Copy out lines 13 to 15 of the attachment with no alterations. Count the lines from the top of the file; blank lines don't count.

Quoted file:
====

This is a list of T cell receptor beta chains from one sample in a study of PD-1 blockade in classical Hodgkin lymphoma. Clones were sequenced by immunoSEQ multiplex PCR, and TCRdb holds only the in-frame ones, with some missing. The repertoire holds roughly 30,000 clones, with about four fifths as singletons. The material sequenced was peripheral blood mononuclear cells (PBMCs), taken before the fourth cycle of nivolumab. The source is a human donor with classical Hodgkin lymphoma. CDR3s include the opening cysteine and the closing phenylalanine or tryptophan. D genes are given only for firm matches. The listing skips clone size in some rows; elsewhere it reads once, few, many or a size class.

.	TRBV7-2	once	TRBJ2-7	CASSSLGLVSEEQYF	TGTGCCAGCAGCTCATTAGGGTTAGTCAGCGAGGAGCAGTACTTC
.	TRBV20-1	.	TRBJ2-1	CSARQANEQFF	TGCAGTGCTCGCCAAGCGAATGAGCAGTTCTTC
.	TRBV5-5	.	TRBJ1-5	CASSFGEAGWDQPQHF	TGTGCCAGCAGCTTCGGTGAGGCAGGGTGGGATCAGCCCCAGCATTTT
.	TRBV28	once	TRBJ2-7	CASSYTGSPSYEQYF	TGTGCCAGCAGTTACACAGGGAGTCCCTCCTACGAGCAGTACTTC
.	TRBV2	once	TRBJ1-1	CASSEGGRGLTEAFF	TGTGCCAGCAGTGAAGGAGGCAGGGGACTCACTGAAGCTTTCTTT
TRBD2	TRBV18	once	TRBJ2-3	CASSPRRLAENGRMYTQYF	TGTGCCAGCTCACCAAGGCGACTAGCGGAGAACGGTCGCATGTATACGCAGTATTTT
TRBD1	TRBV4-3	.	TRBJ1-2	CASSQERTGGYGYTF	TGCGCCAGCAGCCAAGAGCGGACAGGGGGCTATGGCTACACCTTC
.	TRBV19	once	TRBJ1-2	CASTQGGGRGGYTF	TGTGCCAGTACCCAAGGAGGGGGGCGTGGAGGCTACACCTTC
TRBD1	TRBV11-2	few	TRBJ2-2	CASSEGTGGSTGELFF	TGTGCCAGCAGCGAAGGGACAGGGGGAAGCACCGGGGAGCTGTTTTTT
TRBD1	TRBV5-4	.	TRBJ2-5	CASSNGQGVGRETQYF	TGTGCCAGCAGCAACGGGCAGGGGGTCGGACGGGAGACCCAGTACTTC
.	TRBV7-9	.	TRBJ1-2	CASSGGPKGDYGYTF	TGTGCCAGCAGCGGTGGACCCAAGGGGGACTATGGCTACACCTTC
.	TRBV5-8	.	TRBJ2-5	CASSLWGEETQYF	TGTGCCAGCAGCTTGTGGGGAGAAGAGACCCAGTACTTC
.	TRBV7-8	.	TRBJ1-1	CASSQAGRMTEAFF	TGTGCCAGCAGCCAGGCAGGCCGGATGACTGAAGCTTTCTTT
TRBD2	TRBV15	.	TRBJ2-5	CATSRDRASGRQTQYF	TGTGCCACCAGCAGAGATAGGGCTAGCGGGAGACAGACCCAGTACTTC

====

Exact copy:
.	TRBV5-8	.	TRBJ2-5	CASSLWGEETQYF	TGTGCCAGCAGCTTGTGGGGAGAAGAGACCCAGTACTTC
.	TRBV7-8	.	TRBJ1-1	CASSQAGRMTEAFF	TGTGCCAGCAGCCAGGCAGGCCGGATGACTGAAGCTTTCTTT
TRBD2	TRBV15	.	TRBJ2-5	CATSRDRASGRQTQYF	TGTGCCACCAGCAGAGATAGGGCTAGCGGGAGACAGACCCAGTACTTC